Don’t we support social justice?

So why are some of us concerned about these recent conferences and discussions? Are we against justice? Are we in favor of racism?

Hardly. It is simply irresponsible and dishonest to claim, as I have seen many times on social media, that those who are concerned about recent evangelical “social justice” movements are in favor of injustice or racism. Such a claim is an unfortunate straw man.

What we are concerned about is how such discussions are being framed, how terms are being redefined, and the influence of secular leftist ideology on such discussions.

Confusing race, ethnicity, and culture

The first concern I have with recent social justice movements is that many evangelicals have seemingly adopted very secular (i.e., not biblical) categories of race, ethnicity, and culture. For one thing, according to Scripture, there is only one race—the human race (Acts 17:26). The whole notion of racial distinctions based on genetic and physical distinctiveness comes from Darwinian evolutionary theories and is simply unbiblical (not to mention scientifically disproven).

Scripture does have the category of ethnicity, which biblically refers to various people groups unified by geography, politics, heritage, and culture (e.g. Rev. 7:9). But the problem is that many evangelicals have also adopted the common practice of equating ethnicity and culture, which is also invalid biblically. Ethnicity refers to a group of people united and living together, while culture refers to the common behaviors of a group of people. The two categories are not equivalent. All people of every ethnicity are equally good and made in God’s image, while cultures (understood as systems of behavior) are produced by beliefs, values, and worldviews, and thus may be better or worse when compared to the values, beliefs and patterns of behavior advocated in Scripture (1 Peter 1:13-19).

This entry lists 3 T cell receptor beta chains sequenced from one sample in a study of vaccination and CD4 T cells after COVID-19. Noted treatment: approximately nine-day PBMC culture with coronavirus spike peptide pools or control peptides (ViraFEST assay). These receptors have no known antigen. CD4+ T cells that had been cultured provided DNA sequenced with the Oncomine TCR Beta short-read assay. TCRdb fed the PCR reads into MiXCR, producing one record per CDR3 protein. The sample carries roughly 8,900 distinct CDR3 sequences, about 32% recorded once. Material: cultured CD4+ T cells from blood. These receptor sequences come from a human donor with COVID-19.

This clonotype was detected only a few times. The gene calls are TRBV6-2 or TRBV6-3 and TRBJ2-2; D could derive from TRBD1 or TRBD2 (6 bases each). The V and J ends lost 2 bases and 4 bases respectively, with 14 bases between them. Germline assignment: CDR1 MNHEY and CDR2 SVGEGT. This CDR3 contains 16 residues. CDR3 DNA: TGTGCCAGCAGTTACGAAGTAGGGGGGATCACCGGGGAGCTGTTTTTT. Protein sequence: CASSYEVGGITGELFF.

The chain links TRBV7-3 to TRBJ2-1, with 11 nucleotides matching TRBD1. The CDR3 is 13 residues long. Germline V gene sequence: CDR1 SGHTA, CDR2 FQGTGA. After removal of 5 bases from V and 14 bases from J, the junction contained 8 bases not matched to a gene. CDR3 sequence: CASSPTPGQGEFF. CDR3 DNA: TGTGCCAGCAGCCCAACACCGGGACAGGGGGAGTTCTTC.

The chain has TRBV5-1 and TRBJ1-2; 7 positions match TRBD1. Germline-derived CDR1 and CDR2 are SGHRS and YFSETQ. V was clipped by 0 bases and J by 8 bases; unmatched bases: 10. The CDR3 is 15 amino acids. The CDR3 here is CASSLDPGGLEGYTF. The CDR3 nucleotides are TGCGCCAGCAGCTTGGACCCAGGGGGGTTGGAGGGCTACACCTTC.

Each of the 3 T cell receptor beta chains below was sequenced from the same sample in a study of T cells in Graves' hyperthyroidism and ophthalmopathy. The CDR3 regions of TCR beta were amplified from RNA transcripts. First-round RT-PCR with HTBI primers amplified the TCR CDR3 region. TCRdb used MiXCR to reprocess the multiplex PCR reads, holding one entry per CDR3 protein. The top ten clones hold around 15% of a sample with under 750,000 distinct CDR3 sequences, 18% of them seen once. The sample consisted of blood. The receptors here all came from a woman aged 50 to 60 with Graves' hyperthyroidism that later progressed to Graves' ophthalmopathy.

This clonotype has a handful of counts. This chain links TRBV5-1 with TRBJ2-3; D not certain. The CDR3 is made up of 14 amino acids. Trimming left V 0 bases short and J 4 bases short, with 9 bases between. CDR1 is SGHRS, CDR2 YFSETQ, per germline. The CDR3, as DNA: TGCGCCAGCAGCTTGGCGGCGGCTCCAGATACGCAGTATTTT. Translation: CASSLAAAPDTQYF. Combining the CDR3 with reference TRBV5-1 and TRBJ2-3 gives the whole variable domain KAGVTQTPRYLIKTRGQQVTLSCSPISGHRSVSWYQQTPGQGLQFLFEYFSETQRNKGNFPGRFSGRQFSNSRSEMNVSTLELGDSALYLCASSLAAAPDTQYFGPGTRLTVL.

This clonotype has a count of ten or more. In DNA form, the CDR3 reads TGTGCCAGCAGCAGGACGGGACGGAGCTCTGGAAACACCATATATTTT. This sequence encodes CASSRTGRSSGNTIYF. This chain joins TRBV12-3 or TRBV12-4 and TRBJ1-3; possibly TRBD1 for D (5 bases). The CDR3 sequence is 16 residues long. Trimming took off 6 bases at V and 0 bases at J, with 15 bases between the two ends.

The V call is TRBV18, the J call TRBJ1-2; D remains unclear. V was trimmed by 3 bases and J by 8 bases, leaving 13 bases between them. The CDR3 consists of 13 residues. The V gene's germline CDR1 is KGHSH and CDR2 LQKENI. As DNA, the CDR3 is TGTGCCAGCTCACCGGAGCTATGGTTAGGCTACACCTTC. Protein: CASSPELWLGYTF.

Secular racists (like white supremacists) and leftists (like multiculturalists) perpetuate these confusions over race, ethnicity, and culture. The former assumes that one group is genetically superior to another. The latter assumes that all ways of life are equally good and valid. Neither is biblical.

This also broadens considerably what should be accurately defined as racism. With these secular definitions, any criticism of one set of behaviors as wrong or inferior to another is considered racist.

It would do evangelicals well to re-evaluate their definitions of these categories based on how Scripture discusses them. The rest of the problems I am going to elucidate are, I believe, symptoms of this fundamental problem, which is why I devoted a chapter to the subject in By the Waters of Babylon and have written several articles and blog posts on the issue, including the following:

Click here to read more.

SOURCE: Christian Post, Scott Aniol